Fisherman Tweets Weird Catches, World Screams
For a Russian fisherman named Roman Fedorstov, a typical day at the office involves coming face to face with some of the ocean’s most horrifying creatures. Fedorstov works on a commercial fishing trawler that operates out of Murmansk, a Russian port town close to Norway and Finland. He has become somewhat internet famous over the years, thanks to his frequent Tweeting of pics he snaps of the weirder things that get swept up in the boat’s deep water trawl nets. These are some of the oddest, grossest and most skin-crawlingest specimens he’s posted.
This is a Lophius, commonly known as a monkfish. They’re a kind of anglerfish that is familiar to fishermen in the North Sea. They are not considered to be particularly handsome.
Believe it or not, this monkfish is on the “normal” end of the spectrum in terms of Fedorstov’s bycatch. Included in this list are some animals that are true nightmare fodder. The deep ocean is a completely alien world, where animals have evolved all sorts of extremely weird adaptations to cope.
You may have seen these in documentaries about deep-water creatures. They’re called frilled sharks, and they make for compelling photos. Frilled sharks are typically found at the very bottom of the ocean, up to five thousand feet deep. The frilled shark, sort of like the Coelacanth, is dubbed a “living fossil” thanks to its extremely primitive physiology. They are rarely seen. Researchers speculate that it may hunt by coiling up like a snake and pouncing forward. Thanks to its long jaws, it also usually swallows prey whole, like a snake. They show up in trawl nets from time to time, though there is zero food market for them. For obvious reasons.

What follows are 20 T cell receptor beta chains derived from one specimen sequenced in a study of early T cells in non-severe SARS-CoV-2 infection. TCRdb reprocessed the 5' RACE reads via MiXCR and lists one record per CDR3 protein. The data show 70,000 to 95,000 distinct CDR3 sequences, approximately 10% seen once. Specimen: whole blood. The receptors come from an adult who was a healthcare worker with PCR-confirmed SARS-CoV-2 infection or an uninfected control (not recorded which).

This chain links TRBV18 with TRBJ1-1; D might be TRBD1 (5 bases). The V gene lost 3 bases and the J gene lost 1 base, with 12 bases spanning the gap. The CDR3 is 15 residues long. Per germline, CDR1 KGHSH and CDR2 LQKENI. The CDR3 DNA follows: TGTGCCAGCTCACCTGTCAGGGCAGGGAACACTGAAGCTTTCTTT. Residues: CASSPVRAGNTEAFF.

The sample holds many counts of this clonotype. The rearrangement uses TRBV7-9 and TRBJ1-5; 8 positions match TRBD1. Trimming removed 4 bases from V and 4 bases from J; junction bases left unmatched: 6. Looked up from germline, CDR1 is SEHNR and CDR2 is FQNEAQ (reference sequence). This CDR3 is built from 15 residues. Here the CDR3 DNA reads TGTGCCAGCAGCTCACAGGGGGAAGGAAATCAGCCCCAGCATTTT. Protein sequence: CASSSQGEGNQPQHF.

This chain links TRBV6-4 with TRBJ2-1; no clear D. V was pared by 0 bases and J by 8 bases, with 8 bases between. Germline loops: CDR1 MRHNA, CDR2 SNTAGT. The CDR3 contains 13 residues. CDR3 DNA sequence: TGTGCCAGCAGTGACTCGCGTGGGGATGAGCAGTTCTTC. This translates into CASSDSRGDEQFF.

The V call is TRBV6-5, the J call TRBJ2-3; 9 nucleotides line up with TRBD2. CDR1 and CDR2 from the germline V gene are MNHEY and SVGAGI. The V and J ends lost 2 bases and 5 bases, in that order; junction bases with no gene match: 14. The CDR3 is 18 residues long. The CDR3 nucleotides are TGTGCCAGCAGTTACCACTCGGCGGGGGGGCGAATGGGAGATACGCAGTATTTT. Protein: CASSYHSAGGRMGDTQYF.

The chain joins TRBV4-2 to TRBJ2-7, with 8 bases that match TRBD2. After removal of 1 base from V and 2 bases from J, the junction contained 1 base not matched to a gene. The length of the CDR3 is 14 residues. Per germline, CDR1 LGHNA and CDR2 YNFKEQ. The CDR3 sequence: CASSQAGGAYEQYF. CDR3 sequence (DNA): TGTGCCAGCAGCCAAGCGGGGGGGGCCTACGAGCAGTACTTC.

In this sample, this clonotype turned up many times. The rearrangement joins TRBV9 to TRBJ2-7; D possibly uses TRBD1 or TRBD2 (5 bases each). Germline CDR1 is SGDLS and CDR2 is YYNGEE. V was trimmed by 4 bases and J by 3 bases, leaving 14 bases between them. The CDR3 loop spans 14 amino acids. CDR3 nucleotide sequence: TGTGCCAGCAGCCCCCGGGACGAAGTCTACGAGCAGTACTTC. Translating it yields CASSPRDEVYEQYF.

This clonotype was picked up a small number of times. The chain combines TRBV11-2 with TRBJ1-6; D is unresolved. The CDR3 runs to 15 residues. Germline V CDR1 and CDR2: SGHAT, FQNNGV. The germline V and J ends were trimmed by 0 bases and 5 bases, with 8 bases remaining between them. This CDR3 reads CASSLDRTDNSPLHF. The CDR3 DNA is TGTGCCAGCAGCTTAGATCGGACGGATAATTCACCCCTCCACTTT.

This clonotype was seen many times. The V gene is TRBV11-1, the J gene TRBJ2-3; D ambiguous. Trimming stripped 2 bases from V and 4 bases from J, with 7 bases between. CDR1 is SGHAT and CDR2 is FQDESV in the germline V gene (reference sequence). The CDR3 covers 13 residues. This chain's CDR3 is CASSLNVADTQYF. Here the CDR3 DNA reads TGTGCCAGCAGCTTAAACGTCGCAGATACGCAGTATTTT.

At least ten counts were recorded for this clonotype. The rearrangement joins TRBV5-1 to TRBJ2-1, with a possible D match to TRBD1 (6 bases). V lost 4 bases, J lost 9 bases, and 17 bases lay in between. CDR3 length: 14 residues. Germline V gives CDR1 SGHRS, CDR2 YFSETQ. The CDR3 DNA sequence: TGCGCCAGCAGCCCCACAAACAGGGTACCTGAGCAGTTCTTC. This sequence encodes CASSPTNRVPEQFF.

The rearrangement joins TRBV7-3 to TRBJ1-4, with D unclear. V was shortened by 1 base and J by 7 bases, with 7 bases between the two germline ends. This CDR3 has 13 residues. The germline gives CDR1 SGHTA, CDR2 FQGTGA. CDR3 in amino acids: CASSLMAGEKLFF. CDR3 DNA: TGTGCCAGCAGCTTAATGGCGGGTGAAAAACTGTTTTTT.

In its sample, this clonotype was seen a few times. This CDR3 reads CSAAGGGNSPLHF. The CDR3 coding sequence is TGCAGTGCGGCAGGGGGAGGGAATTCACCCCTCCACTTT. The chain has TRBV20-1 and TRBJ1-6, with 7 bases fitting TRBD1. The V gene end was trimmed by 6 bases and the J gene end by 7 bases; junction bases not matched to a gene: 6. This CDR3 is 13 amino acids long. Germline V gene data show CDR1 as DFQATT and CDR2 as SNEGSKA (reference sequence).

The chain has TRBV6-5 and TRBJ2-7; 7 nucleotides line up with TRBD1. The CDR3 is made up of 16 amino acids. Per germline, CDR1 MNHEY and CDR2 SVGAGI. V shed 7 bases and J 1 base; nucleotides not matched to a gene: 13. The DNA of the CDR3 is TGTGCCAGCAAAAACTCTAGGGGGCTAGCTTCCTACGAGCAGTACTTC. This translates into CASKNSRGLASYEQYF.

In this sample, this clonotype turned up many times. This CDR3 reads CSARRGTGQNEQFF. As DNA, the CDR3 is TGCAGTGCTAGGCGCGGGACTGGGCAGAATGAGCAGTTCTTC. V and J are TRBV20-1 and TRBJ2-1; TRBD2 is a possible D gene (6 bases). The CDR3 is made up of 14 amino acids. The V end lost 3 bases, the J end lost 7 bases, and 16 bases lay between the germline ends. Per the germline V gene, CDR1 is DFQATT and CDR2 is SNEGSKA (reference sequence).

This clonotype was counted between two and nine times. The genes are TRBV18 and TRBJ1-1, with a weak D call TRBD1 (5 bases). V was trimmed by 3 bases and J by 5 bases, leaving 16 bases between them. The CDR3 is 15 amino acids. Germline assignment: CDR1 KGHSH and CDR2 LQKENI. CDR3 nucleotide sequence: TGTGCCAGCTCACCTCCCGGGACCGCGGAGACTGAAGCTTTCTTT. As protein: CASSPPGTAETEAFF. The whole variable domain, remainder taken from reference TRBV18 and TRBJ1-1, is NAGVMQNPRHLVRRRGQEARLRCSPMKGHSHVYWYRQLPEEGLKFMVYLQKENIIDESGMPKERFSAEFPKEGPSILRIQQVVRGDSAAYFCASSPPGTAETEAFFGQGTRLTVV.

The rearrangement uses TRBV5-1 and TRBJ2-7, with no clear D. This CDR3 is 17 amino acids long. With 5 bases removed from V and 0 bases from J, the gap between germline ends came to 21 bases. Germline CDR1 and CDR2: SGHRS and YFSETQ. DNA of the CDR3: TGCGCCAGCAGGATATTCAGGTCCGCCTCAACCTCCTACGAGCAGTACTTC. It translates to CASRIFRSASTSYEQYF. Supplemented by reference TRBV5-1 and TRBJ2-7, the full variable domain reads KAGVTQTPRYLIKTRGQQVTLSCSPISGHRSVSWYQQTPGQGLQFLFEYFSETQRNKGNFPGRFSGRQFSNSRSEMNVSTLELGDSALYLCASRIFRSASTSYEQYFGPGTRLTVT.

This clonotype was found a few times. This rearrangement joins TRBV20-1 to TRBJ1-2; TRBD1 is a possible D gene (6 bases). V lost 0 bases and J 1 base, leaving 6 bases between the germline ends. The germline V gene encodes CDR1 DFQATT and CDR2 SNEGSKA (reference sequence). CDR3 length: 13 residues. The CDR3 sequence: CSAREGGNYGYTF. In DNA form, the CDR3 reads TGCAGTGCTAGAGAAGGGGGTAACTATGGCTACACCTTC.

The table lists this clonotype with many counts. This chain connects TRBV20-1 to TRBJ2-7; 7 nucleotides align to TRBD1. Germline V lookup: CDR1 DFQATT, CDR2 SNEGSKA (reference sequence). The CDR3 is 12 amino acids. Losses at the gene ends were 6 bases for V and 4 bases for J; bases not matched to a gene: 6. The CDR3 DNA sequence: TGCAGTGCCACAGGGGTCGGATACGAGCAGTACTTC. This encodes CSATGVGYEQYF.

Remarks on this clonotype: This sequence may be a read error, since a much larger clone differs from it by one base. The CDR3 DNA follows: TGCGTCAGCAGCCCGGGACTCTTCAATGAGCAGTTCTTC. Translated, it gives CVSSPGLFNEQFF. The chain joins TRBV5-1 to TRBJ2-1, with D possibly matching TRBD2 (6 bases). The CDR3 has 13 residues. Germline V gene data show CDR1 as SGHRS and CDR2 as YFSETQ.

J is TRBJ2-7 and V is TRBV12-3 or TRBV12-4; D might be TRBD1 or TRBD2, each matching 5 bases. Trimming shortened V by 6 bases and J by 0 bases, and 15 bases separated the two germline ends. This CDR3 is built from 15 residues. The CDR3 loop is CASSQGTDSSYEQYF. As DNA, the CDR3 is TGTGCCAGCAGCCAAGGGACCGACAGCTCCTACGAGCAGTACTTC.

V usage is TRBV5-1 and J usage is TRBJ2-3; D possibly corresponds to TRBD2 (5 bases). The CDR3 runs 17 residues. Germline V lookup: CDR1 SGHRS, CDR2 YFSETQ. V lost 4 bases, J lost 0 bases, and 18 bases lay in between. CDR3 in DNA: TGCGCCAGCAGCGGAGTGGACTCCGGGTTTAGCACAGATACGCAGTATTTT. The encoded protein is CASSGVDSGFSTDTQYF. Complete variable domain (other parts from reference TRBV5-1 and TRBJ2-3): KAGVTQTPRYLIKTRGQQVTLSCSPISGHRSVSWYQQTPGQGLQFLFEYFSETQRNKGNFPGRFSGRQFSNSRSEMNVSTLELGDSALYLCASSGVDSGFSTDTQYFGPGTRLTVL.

This is a grenadier, also called a rattail. There are many varieties of this large fish, typically found in extremely deep water. The bulbous eyes are the result of being hauled up from the depths, a common symptom. Grenadiers are very common. One estimate claims that the family may account for as much as 15% of the entire population of deep-sea fishes. Some of them can grow up to five feet long, making them both common and freaky. They eat a little bit of everything, from fish to crustaceans. Grenadiers have been caught up to 23,000 feet deep.
Bearded Sea Devil
Fedorstov calls this a “bearded sea devil.” According to him, it is one of the most rarely seen fish in the ocean. Every so often, you see something like this that renews your bone-deep, abiding fear of the sea.
This is an Atlantic wolffish, also known as a seawolf. They are related to the wolf eel that’s common in the Pacific Ocean. It is as threatened as it is ugly, currently occupying a spot on the National Oceanic and Atmospheric Administration’s Species of Concern list. They are a remarkable fish, whose bodies produce a kind of organic antifreeze that allows them to live comfortably in the frigid deep.
Fedorstov’s Twitter has been met with some controversy, with lots of people angry at him for killing fish. But he is a conscientious soul, who takes care of his catches. Very, very thorough care.
Grenadiers can have very large, light-refracting eyes that make for dramatic photos. It is common for deep-sea fishes to have disproportionately large eyes, in order to detect the luminescence of other creatures.
A spotted ratfish. Ratfish are very common, and a staple of night dives. It gets its name from its long, rodent-like tail. They are typically a deep-sea fish but can also be found sometimes in shallower waters. Thanks to their uninspiring taste, their numbers are healthy.
This odd fellow, unidentified, has enormous eyes. It looks like it may be a cod of some kind, though its exact species is a matter of speculation.
Described by Fedorstov as “cool guys from the depths,” these Psolus phantapuses are one of the more disgusting creatures on this list. They are a kind of sea cucumber. A really gross kind of sea cucumber.
Bigeye Thresher Shark
This is a bigeye thresher shark, a kind of thresher found in temperate and tropical oceans. This is a little guy – they can grow up to sixteen feet long. The bigeye thresher is, obviously, named for its big eyes. Big and weird. They can rotate upwards in their sockets.
Fedorstov described this one as a “disgusting beauty from the depths.” It’s some kind of deep-sea anenome. One that looks like it’s having a bad day.
An Odd Crab
Fedorstov’s boat picked this guy up on one of their deep-water trawls. It’s not very big, but it definitely makes an impression. He is a brave man, letting it scuttle on his bare hand like that.
This fish has an eye that takes up almost 100% of its head. It was posted with the caption “when you drink too much coffee.”